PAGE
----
Imagine that you are going through one of the hardest times of your life. Your performance at work is much to be desired, and your relationship with your loved ones appear to be going down the drain. You turn to drinking to ease your troubles, but this habit only serves to make things worse.
One day, a colleague of yours comes up to you and starts talking to you about your recent listlessness, and asks you if you were “okay”. You start to tell him how life isn’t exactly going as planned, and that you just started binge drinking to “drown your sorrows”, “like they do on TV”, but that it wasn’t exactly helping.
This colleague of yours then tells you that “maybe you should try going to church”, and invites you to sit in one of these Sundays during mass. Though you tell your colleague you’re not much of a “God person”, and that “it won’t help”, he insists, and you agree if for no other reason than that you’re trying to get her off your back.
After the first church session, you feel a little strange. You’re feeling surprisingly refreshed, and you start to think if God had suddenly entered your life. You do not attribute this to your colleague’s church’s friends welcoming you, nor to the fact that this was the first time in ages you’ve had a decent conversation with anybody, but rather, to the healing effect of the church.
The next day, your boss tells you that he just managed to get a very important client, and apologises if he had been nasty these past few weeks toward you “and the rest of the guys” as he was feeling a little overwhelmed by the pressure getting this client was causing him.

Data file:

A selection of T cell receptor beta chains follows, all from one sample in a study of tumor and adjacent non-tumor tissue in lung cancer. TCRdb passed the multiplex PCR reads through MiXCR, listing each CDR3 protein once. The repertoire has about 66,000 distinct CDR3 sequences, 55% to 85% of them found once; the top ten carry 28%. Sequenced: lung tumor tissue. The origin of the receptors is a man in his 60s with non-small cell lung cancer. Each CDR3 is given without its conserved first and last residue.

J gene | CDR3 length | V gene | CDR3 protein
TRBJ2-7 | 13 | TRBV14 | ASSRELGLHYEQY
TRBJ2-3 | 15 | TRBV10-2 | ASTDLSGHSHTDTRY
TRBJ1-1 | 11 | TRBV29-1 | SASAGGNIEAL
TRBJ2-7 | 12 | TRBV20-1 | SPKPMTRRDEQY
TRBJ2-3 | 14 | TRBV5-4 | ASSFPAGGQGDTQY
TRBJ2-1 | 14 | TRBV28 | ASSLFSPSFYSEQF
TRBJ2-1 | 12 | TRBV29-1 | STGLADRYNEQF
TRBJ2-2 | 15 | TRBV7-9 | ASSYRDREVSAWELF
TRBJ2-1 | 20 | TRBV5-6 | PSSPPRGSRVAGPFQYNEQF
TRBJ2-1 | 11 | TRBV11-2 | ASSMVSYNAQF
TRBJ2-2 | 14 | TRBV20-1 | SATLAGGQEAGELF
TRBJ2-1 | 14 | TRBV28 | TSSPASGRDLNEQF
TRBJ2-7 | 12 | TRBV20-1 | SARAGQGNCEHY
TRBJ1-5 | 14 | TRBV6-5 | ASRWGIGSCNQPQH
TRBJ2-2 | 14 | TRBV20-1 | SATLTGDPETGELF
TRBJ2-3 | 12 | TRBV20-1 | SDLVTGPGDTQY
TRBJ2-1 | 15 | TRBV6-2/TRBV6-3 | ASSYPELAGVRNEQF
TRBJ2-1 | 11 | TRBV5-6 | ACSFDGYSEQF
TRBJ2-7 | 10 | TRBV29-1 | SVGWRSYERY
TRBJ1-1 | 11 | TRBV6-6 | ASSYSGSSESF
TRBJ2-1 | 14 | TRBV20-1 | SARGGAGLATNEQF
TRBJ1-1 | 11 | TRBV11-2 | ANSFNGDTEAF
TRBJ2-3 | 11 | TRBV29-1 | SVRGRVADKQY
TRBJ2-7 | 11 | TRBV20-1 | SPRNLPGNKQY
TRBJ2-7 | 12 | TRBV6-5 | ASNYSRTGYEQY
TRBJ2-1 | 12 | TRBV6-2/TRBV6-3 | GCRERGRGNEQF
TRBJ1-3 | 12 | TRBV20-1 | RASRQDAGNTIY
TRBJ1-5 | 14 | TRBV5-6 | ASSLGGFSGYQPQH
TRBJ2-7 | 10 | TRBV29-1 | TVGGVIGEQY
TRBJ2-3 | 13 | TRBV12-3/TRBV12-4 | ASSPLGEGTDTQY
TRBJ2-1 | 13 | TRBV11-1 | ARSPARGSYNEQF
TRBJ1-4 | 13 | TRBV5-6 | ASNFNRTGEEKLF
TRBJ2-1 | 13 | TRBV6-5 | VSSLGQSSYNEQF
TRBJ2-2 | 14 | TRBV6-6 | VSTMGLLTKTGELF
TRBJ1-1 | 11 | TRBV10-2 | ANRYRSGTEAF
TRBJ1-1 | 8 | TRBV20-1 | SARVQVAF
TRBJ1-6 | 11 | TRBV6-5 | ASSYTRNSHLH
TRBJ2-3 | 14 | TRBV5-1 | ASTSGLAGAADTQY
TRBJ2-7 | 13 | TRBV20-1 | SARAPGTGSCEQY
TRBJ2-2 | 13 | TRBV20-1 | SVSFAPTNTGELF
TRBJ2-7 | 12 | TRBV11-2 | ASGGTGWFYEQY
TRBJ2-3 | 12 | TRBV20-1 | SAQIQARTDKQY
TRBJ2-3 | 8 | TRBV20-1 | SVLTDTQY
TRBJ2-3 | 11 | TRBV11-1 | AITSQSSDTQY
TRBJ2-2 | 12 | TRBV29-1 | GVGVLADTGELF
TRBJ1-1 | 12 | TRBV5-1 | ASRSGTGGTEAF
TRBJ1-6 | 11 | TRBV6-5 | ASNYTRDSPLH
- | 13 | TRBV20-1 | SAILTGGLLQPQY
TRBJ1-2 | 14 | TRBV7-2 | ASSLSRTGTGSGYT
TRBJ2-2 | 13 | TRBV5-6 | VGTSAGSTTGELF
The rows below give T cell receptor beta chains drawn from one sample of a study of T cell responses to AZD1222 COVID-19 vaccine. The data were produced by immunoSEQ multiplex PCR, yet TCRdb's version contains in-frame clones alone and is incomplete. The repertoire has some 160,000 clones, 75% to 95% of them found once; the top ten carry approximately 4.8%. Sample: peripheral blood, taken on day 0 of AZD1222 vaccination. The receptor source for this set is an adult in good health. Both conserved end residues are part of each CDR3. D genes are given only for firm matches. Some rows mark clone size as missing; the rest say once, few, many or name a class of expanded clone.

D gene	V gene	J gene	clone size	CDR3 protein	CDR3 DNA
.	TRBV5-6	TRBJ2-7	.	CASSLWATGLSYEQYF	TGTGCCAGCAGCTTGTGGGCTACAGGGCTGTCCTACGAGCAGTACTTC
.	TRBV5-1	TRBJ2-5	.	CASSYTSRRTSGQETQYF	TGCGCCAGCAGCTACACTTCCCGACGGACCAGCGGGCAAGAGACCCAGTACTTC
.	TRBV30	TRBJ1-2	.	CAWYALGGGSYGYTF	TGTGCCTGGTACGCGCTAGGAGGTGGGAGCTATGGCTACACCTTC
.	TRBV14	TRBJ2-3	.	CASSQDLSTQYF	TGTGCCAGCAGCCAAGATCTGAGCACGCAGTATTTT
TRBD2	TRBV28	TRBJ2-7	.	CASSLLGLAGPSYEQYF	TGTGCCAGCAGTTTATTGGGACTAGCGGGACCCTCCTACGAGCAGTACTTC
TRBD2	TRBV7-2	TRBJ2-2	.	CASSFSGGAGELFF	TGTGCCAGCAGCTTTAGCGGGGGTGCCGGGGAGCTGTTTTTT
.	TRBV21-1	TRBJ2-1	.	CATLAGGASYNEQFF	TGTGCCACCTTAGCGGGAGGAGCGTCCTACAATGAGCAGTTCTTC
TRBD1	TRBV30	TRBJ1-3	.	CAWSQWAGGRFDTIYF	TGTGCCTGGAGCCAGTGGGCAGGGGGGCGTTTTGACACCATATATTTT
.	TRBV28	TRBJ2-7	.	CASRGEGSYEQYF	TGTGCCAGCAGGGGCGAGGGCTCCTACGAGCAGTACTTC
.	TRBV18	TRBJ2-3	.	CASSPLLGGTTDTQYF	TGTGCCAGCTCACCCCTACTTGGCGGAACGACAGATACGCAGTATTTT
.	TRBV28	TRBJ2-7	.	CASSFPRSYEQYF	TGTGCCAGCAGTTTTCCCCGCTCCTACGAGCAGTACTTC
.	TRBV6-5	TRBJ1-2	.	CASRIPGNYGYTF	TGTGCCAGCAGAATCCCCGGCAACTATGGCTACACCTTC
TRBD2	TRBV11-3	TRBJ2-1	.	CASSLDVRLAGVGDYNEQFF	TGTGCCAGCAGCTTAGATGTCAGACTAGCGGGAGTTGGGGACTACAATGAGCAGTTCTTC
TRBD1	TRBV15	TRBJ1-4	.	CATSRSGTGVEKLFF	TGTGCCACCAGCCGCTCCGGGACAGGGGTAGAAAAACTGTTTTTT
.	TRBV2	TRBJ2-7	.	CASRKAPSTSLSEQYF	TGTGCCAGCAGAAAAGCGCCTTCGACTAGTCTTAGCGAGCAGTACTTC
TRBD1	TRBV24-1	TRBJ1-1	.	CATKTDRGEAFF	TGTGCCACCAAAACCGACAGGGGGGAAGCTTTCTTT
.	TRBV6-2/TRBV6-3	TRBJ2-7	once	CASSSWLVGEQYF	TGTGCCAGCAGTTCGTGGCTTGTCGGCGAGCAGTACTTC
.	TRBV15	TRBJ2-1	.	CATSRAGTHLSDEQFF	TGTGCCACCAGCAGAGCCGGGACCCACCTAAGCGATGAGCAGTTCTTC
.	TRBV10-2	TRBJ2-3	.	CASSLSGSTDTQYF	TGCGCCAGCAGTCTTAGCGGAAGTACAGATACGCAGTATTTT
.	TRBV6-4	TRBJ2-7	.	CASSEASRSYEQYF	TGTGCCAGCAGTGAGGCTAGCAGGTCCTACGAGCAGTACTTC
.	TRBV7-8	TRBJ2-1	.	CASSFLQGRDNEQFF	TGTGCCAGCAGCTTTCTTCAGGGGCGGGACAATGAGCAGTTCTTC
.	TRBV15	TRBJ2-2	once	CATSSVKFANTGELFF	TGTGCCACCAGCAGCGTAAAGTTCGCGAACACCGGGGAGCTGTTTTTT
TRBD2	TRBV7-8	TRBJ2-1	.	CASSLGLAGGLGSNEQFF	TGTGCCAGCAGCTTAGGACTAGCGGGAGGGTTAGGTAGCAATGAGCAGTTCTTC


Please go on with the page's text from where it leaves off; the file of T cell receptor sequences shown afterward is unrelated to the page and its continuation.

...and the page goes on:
At home, your wife, seeing that you looked a little happier than other days after work, smiles at you, and asks, like she did on all the other days, “and how was work?” Finally after weeks of saying “f***ed”, you reply, “it was great!”
Your reaction causes her to give you a hug and a kiss, and you feel the tension at home lifting already.
Before you go to bed, you start thinking about what changed to cause these events to occur. Then you realise that the only thing that changed was your going to church. You start to attribute all these good things to the church, to God finally saving you, and you decide to attend church more regularly.
Soon, you start going to church even after your bad patch is over, since you’ve made new friends there, and it’s now “part of your life”.
And then you “become Christian”.
But did Jesus really save you from your troubles? Would having conversations outside the church context have helped as much as attending church? Would your boss not have told you about the client even if you hadn’t attended church? and would your relationship not improve just because of that news, allowing you to go home and actually look happy, prompting your wife to hug and kiss you?
Because people tend to go to church when they need it the most, the church doesn’t have to do much to cause you to think that it helps. You could put a horseshoe on your door and your life would have improved, causing you to think that it brings luck.
This phenomenon is called a regression toward the mean, in that in life, there will always be ups and downs. If life appears to be going horribly wrong, chances are good that over time it will start to get better. But because one turns to church during the worst times, regression toward the mean will make it look as if it’s helping.
If we were to start going to church when everything in our lives were going extremely well, and suddenly troubles started to happen, we would think exactly the opposite.
So does Jesus really save? In terms of the church forming a healthy, supportive community, yes, definitely. But in terms of causing miracles and turning your life around through supernatural means, probably not.